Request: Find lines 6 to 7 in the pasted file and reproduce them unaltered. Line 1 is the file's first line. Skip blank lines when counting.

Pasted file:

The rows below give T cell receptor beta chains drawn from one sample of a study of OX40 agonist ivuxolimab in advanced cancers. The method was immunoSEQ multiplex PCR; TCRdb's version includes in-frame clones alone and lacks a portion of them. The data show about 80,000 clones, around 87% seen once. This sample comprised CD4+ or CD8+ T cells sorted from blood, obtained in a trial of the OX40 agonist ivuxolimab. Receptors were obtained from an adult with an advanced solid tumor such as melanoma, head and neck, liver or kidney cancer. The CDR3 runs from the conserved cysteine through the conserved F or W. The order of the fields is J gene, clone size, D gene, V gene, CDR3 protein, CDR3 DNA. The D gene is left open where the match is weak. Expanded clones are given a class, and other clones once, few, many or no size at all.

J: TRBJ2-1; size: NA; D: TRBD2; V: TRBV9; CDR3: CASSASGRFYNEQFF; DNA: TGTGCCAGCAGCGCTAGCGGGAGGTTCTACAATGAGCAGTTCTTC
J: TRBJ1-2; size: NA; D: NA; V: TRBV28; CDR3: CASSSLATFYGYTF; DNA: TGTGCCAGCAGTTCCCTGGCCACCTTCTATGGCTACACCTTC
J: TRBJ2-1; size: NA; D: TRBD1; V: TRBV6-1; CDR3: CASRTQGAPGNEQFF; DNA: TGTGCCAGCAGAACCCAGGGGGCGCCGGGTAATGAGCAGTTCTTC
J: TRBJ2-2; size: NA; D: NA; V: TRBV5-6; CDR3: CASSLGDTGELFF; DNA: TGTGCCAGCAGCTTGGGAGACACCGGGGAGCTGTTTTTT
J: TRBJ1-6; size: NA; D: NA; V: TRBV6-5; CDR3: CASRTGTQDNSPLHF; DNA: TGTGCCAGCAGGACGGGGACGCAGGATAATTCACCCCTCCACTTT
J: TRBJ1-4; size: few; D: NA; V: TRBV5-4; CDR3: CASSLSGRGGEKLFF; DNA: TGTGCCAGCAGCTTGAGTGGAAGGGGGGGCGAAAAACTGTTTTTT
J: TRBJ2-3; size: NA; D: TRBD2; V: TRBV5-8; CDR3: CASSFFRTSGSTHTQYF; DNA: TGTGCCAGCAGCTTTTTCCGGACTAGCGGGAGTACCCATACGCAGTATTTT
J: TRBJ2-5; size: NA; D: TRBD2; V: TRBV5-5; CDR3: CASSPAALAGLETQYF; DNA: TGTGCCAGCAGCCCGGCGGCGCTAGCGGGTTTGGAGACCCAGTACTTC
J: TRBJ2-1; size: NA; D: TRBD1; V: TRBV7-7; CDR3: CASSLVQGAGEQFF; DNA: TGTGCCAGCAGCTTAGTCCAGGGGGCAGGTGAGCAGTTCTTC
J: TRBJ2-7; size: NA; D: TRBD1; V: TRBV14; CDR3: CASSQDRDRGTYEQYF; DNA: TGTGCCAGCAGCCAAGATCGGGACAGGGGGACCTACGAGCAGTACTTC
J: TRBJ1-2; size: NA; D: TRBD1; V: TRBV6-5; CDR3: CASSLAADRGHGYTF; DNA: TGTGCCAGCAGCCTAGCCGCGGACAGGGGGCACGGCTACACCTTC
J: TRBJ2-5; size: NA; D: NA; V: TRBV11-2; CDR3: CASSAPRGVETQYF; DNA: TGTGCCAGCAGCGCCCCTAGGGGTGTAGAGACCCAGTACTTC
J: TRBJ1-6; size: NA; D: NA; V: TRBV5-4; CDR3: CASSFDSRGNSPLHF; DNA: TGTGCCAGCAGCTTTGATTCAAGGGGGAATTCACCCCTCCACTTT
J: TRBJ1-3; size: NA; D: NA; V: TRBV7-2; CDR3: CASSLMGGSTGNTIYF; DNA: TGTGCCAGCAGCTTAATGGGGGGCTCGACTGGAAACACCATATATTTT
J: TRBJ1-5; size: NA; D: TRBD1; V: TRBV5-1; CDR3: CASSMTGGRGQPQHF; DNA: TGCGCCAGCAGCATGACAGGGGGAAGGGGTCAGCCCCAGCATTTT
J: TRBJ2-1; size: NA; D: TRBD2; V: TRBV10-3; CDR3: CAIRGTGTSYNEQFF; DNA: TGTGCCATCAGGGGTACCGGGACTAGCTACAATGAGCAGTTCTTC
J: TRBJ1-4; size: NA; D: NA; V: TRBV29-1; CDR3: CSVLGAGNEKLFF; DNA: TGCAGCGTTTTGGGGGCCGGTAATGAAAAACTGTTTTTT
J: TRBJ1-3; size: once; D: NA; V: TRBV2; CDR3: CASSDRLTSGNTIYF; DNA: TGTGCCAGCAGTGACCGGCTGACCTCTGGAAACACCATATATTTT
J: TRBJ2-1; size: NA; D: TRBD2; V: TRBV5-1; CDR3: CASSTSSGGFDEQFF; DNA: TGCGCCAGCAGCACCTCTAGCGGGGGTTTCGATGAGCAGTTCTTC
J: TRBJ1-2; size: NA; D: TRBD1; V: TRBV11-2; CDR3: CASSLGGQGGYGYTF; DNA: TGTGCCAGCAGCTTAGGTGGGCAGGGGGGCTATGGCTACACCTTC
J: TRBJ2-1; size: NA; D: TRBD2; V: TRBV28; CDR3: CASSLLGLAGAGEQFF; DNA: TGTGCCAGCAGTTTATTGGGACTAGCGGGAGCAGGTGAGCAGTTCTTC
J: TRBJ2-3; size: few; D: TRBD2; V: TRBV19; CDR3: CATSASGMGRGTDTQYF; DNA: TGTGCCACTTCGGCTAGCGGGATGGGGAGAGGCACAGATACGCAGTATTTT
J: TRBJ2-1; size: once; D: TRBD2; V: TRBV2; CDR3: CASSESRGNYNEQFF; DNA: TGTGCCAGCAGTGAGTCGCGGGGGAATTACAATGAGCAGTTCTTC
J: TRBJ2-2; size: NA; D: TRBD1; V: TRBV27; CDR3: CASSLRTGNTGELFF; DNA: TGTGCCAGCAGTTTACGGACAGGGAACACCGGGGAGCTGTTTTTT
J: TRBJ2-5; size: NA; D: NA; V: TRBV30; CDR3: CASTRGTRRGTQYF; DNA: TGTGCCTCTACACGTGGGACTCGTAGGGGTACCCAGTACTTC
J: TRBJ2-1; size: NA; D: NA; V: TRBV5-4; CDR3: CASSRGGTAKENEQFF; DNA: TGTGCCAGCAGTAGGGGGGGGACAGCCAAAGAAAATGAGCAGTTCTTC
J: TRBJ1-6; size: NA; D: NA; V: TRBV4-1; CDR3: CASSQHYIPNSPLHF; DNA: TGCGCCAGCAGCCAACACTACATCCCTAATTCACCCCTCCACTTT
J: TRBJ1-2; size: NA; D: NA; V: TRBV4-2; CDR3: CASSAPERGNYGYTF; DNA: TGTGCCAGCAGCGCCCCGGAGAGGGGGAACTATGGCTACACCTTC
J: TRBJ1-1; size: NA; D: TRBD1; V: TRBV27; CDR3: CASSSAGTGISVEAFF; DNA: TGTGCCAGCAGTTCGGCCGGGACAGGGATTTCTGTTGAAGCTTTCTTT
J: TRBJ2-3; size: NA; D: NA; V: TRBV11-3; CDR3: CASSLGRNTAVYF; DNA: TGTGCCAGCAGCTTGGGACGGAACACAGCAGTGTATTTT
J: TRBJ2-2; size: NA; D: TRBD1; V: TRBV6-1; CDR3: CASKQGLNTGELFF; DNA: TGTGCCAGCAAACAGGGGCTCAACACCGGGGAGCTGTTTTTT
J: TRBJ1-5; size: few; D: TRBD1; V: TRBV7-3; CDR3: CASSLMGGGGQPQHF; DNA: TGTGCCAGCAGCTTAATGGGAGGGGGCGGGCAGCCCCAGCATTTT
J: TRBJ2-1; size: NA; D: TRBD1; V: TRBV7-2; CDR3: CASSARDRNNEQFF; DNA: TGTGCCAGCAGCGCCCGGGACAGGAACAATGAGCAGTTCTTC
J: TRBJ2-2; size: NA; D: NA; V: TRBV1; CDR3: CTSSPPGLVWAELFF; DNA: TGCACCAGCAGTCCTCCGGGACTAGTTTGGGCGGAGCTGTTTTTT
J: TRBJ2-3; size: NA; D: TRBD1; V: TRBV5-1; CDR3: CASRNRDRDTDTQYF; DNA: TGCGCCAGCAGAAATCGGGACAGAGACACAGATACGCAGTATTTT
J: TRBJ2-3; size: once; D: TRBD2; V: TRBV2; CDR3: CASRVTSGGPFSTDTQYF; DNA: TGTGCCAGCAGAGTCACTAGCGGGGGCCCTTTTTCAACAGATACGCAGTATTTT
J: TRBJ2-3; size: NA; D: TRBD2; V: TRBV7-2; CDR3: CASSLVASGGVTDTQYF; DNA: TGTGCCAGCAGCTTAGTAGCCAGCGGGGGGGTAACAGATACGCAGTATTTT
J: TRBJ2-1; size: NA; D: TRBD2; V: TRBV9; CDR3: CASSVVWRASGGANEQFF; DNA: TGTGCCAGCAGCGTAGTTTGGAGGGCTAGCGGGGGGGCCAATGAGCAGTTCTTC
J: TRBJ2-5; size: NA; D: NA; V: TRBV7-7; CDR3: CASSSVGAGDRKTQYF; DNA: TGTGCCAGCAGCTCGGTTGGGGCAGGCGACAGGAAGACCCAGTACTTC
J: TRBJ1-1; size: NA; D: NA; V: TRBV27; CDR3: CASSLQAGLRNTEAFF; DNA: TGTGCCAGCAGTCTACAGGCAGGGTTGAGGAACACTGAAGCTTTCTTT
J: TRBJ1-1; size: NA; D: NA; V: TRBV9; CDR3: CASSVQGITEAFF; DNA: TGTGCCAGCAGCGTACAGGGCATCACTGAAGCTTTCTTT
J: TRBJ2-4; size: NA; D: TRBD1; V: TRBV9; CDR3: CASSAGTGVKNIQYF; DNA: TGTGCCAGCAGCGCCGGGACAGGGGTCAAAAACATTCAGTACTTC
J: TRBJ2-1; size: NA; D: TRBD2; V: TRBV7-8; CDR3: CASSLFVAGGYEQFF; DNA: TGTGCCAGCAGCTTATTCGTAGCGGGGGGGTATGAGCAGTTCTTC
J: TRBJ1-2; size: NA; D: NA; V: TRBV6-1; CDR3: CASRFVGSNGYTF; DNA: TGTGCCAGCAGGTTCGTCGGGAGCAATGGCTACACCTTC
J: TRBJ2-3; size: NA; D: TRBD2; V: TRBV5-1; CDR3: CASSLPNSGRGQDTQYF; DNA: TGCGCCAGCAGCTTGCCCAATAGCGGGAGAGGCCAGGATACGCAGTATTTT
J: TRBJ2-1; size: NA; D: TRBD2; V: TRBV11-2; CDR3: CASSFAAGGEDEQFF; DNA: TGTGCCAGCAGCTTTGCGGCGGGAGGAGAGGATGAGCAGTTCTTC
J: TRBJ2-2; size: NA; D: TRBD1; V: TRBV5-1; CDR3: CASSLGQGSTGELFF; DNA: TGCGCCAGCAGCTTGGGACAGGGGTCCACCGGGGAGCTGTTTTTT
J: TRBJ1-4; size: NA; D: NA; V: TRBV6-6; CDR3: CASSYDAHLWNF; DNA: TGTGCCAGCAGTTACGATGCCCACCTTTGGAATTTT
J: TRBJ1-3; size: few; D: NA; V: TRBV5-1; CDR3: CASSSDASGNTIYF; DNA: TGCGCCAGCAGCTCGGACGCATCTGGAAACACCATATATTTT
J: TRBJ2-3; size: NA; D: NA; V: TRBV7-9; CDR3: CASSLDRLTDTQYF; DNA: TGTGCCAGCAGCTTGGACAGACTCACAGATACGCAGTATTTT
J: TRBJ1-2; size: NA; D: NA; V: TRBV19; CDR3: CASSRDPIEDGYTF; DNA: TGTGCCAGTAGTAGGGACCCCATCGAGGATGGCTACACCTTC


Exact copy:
J: TRBJ1-6; size: NA; D: NA; V: TRBV6-5; CDR3: CASRTGTQDNSPLHF; DNA: TGTGCCAGCAGGACGGGGACGCAGGATAATTCACCCCTCCACTTT
J: TRBJ1-4; size: few; D: NA; V: TRBV5-4; CDR3: CASSLSGRGGEKLFF; DNA: TGTGCCAGCAGCTTGAGTGGAAGGGGGGGCGAAAAACTGTTTTTT